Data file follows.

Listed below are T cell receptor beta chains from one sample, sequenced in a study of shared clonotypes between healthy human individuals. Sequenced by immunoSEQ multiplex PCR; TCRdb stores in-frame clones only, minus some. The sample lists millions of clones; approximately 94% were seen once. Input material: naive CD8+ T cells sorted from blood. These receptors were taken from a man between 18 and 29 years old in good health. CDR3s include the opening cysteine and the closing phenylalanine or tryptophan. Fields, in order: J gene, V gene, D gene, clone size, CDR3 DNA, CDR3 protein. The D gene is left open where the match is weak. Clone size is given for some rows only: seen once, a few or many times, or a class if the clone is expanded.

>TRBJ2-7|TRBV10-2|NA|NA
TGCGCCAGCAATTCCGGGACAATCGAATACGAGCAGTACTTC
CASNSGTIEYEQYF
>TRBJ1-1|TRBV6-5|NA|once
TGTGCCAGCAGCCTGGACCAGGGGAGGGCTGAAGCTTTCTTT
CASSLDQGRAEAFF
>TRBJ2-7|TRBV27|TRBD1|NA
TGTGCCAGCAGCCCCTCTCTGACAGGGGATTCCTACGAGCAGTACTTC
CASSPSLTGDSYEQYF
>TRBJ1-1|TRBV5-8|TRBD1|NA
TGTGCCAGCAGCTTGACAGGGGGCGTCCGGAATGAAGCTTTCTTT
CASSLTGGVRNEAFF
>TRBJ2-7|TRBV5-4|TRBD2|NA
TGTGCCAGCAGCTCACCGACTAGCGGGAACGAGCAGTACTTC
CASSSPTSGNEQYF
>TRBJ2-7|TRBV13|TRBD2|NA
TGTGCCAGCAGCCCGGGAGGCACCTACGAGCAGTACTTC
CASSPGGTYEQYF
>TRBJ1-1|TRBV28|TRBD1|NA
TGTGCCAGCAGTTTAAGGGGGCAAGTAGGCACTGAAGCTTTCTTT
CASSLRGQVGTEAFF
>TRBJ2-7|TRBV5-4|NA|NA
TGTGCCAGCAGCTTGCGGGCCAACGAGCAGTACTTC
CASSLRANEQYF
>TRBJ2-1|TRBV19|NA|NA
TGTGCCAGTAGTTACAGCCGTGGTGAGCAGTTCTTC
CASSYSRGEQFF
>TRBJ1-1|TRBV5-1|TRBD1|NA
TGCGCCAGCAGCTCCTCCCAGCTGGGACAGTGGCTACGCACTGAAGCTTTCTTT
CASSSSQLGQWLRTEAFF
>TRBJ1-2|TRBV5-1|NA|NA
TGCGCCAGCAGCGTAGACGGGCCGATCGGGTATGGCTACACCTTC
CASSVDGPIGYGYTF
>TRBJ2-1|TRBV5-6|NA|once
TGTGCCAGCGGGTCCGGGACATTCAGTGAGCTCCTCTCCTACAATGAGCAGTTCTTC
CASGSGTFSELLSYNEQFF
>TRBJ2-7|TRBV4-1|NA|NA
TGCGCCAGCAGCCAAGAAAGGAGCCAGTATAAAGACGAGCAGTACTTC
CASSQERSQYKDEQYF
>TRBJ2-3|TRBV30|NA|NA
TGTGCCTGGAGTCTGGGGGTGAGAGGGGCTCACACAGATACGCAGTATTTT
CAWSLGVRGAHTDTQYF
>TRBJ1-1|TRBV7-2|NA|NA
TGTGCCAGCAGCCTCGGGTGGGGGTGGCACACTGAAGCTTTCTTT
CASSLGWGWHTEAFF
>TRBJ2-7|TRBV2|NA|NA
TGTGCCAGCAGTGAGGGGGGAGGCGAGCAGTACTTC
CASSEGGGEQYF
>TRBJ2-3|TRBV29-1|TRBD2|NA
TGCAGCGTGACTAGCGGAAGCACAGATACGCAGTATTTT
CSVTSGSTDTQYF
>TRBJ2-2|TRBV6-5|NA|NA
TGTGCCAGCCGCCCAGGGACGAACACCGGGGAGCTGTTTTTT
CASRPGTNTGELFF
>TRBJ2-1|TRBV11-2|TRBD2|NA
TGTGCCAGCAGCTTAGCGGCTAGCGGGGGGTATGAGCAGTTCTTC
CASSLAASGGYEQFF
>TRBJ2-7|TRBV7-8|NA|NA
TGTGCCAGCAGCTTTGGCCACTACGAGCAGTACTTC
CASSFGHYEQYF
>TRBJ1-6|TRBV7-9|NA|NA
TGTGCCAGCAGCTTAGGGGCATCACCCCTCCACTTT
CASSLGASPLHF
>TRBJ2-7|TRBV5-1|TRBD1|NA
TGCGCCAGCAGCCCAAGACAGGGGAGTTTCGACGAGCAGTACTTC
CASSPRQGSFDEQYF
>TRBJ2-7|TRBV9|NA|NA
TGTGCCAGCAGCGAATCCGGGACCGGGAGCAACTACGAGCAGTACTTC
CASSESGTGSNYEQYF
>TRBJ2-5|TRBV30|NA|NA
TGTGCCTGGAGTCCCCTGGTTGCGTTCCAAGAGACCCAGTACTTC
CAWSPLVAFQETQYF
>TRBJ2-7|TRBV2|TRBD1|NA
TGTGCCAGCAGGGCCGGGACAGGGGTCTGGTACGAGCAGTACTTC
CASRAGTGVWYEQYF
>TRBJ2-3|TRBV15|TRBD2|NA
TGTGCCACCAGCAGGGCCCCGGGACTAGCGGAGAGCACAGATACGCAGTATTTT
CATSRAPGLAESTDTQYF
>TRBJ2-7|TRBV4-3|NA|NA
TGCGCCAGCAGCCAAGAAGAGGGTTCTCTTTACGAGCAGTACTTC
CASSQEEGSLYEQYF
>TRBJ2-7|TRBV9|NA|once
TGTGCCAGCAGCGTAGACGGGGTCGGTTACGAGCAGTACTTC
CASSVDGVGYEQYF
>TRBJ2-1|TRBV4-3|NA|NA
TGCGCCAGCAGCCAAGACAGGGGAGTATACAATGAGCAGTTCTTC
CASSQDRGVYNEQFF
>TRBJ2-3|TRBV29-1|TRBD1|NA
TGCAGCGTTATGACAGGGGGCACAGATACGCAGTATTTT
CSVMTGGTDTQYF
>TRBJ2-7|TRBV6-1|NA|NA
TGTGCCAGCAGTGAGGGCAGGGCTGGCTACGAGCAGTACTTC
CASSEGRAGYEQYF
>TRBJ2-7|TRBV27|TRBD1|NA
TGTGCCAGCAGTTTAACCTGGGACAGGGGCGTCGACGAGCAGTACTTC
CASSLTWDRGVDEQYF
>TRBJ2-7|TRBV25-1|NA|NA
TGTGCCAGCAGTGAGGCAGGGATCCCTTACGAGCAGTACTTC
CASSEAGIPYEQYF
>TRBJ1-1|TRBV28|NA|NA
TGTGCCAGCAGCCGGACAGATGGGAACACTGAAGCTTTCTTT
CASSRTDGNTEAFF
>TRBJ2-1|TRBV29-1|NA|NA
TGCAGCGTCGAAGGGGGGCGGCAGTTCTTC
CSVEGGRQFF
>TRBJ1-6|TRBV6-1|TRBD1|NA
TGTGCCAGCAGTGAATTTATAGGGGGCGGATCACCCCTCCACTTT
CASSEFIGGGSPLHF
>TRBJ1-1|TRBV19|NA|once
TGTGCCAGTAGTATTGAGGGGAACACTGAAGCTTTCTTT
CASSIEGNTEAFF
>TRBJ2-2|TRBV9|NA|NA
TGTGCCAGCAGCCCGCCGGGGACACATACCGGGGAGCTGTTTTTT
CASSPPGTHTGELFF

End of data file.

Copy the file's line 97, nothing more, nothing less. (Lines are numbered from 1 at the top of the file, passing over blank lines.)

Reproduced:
CASSLTWDRGVDEQYF